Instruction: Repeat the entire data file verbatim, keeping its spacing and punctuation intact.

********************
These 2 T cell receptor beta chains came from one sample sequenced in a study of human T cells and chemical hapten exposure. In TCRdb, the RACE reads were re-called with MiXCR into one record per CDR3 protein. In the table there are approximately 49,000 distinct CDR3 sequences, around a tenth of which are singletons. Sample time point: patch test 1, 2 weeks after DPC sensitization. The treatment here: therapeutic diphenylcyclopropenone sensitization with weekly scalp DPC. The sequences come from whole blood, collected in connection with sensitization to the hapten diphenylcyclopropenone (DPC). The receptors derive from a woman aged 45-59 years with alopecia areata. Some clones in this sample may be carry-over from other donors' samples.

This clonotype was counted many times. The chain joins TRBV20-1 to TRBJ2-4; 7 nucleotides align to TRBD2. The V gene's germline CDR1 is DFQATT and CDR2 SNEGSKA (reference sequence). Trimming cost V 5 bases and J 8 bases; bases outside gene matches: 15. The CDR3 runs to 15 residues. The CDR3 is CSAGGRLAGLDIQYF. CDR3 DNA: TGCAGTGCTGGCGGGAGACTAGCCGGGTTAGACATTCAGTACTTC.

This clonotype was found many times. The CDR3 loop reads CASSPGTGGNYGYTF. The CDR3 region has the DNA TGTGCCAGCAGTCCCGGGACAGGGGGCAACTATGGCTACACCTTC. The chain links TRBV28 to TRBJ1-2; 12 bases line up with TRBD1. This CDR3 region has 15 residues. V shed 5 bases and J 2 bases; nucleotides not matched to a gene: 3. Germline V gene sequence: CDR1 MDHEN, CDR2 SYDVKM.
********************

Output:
These 2 T cell receptor beta chains came from one sample sequenced in a study of human T cells and chemical hapten exposure. In TCRdb, the RACE reads were re-called with MiXCR into one record per CDR3 protein. In the table there are approximately 49,000 distinct CDR3 sequences, around a tenth of which are singletons. Sample time point: patch test 1, 2 weeks after DPC sensitization. The treatment here: therapeutic diphenylcyclopropenone sensitization with weekly scalp DPC. The sequences come from whole blood, collected in connection with sensitization to the hapten diphenylcyclopropenone (DPC). The receptors derive from a woman aged 45-59 years with alopecia areata. Some clones in this sample may be carry-over from other donors' samples.

This clonotype was counted many times. The chain joins TRBV20-1 to TRBJ2-4; 7 nucleotides align to TRBD2. The V gene's germline CDR1 is DFQATT and CDR2 SNEGSKA (reference sequence). Trimming cost V 5 bases and J 8 bases; bases outside gene matches: 15. The CDR3 runs to 15 residues. The CDR3 is CSAGGRLAGLDIQYF. CDR3 DNA: TGCAGTGCTGGCGGGAGACTAGCCGGGTTAGACATTCAGTACTTC.

This clonotype was found many times. The CDR3 loop reads CASSPGTGGNYGYTF. The CDR3 region has the DNA TGTGCCAGCAGTCCCGGGACAGGGGGCAACTATGGCTACACCTTC. The chain links TRBV28 to TRBJ1-2; 12 bases line up with TRBD1. This CDR3 region has 15 residues. V shed 5 bases and J 2 bases; nucleotides not matched to a gene: 3. Germline V gene sequence: CDR1 MDHEN, CDR2 SYDVKM.